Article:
The indirect effects of these efforts are much larger, as judges who attend the conference share information with their colleagues on the bench. Formal partnerships between the Gruter Institute, FJC, and NJC allow the neuroscience information to spread throughout the extensive FJC and NJC judicial networks. The FJC is the research and education agency of the federal judicial system. The NJC offers an average of 90 courses annually with more than 2,000 judges enrolling from all 50 states, U.S. territories and more than 150 countries.
Coursebook. Finally, Phase I invested in the development of the first Law and Neuroscience coursebook for law students (forthcoming from Aspen Legal Publishers). Co-authored by Phase I members Owen Jones and Jeffrey Schall, and joined by former fellow Francis Shen, the 32-chapter book will prepare law students to enter a legal market in which neuroscientific research on behavior is increasingly prominent. Phase I funding allowed for the hiring of multiple research assistants, necessary to compile a book of this magnitude (800 pages in hard copy, plus 500 pages of e-supplement and a lengthy teacher’s manual). The coursebook builds off of three years of Jones and Schall teaching the subject at Vanderbilt, where student demand is high (with 44 students in Spring 2011). Demand for the course is similarly picking up at other law schools, as a growing number of professors are teaching the course.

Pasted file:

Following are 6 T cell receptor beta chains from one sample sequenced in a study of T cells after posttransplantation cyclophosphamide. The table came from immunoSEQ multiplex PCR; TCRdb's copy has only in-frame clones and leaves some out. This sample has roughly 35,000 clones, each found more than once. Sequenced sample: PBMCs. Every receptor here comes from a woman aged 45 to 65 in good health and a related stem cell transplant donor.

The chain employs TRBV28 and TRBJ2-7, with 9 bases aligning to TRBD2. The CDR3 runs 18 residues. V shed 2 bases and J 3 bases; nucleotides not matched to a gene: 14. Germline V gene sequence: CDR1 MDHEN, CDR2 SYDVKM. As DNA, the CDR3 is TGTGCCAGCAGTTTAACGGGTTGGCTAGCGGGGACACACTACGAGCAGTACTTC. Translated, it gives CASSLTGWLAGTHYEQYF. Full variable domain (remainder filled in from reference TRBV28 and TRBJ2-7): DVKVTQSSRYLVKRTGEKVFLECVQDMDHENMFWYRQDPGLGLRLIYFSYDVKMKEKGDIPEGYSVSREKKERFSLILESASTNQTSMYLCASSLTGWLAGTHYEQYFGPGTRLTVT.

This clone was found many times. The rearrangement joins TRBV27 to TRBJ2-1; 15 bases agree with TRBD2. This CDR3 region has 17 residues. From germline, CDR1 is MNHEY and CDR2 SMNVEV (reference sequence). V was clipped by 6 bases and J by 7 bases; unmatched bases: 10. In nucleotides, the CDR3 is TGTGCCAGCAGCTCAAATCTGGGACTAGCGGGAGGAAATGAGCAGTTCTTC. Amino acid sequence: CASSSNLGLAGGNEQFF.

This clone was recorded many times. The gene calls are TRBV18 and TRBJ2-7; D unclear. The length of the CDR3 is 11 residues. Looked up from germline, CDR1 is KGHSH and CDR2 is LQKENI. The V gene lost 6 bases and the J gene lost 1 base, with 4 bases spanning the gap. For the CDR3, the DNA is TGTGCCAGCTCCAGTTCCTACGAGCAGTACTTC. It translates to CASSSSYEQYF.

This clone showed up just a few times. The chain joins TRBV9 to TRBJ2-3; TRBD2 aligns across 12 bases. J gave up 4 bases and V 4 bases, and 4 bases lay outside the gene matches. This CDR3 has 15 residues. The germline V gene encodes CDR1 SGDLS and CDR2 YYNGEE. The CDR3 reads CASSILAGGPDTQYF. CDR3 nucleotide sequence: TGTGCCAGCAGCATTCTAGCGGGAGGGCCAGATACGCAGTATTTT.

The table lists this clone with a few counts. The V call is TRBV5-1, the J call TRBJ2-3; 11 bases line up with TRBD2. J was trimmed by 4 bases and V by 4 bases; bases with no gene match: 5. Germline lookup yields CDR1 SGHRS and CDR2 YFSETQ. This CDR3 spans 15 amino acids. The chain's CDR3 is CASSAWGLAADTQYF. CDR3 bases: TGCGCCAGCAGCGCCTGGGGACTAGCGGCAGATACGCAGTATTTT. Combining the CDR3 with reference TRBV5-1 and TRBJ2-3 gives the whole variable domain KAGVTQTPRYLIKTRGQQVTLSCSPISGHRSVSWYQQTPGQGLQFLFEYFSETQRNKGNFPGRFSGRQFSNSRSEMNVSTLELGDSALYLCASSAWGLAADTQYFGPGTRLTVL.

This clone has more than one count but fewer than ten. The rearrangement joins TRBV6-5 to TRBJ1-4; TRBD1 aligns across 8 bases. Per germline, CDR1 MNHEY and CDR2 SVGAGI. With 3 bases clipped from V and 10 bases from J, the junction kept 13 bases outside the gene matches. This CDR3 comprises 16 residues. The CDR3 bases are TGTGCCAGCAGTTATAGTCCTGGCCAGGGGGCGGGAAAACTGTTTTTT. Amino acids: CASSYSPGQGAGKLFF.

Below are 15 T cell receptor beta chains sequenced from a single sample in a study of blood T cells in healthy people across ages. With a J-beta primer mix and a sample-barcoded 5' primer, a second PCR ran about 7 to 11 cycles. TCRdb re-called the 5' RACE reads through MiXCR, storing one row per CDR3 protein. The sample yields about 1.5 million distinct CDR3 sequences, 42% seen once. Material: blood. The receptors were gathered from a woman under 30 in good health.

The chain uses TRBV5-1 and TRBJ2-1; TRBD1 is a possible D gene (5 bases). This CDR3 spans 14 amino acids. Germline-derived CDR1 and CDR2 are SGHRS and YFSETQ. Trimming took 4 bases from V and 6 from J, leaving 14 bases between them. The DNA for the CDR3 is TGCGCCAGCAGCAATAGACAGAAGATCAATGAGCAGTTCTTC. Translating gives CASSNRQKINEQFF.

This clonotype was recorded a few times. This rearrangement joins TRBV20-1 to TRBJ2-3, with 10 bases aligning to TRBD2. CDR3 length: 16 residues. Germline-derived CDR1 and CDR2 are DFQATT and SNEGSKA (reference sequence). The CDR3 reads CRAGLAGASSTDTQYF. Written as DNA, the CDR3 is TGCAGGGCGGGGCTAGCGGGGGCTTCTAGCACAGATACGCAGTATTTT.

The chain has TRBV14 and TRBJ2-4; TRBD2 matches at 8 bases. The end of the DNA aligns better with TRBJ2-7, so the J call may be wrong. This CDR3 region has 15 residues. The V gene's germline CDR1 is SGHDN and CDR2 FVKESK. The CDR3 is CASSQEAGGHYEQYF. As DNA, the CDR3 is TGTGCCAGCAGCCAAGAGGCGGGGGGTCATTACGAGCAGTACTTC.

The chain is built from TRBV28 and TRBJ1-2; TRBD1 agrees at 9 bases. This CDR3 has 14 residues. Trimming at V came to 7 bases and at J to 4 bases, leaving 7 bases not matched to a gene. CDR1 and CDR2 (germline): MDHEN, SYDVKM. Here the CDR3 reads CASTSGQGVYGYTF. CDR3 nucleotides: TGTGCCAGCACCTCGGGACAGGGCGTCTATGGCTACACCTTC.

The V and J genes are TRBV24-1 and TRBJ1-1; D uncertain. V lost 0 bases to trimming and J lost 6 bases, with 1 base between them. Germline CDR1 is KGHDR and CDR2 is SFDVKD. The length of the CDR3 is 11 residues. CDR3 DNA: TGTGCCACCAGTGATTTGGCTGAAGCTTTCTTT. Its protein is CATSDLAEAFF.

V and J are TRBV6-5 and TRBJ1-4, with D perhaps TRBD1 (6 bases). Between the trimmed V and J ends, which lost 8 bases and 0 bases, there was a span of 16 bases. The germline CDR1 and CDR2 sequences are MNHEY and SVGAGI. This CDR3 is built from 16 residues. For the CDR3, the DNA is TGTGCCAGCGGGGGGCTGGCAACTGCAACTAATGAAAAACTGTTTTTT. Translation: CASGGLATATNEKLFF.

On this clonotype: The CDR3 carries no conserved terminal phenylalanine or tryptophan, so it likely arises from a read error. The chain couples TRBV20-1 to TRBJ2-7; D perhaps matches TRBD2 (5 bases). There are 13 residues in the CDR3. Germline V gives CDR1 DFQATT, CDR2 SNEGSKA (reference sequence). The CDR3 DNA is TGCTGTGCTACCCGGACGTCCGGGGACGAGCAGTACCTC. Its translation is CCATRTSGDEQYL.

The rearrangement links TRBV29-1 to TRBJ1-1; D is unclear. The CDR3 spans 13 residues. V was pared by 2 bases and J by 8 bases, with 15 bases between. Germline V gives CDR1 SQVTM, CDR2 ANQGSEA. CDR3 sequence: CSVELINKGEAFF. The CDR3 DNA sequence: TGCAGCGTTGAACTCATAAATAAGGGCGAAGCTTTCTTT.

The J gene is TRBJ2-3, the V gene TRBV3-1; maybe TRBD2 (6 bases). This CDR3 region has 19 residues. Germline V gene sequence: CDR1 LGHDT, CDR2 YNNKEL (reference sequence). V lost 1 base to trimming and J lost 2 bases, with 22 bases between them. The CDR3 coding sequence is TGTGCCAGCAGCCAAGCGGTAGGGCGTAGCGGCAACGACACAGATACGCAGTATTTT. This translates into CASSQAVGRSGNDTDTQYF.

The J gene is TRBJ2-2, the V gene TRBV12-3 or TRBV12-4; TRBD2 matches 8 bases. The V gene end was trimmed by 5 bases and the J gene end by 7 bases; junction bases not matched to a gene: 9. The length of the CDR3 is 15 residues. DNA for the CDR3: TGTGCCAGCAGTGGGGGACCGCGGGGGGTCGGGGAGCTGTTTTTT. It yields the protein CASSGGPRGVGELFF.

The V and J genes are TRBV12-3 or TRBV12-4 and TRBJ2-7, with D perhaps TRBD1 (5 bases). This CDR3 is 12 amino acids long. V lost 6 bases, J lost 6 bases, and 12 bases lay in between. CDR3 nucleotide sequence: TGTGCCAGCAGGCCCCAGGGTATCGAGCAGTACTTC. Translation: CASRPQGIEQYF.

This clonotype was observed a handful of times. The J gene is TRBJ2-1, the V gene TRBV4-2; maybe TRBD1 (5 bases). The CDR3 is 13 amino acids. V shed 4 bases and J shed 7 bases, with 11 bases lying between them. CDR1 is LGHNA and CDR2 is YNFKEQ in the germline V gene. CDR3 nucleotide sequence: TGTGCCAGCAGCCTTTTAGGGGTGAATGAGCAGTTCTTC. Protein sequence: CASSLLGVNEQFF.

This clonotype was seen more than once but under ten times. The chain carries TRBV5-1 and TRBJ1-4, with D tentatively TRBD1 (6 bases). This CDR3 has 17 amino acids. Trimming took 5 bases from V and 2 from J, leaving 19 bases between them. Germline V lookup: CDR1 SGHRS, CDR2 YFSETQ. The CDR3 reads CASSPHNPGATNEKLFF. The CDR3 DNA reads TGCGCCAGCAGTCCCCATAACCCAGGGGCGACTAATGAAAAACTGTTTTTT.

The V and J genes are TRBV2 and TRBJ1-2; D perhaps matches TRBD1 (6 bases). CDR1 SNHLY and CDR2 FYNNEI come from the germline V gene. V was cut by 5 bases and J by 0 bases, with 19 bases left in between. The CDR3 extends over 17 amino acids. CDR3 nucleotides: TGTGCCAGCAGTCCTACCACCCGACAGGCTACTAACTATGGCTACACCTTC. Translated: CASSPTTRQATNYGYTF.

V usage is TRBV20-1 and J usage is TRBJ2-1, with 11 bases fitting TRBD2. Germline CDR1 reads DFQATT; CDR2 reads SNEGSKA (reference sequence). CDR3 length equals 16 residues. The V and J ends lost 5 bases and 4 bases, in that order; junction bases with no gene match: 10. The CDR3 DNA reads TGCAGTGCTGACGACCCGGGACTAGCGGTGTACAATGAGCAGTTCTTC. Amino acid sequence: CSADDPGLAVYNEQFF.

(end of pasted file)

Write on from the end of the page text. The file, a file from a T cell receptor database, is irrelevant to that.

- The Project co-sponsored a conference at Arizona State University on Adolescent Brains and Juvenile Justice.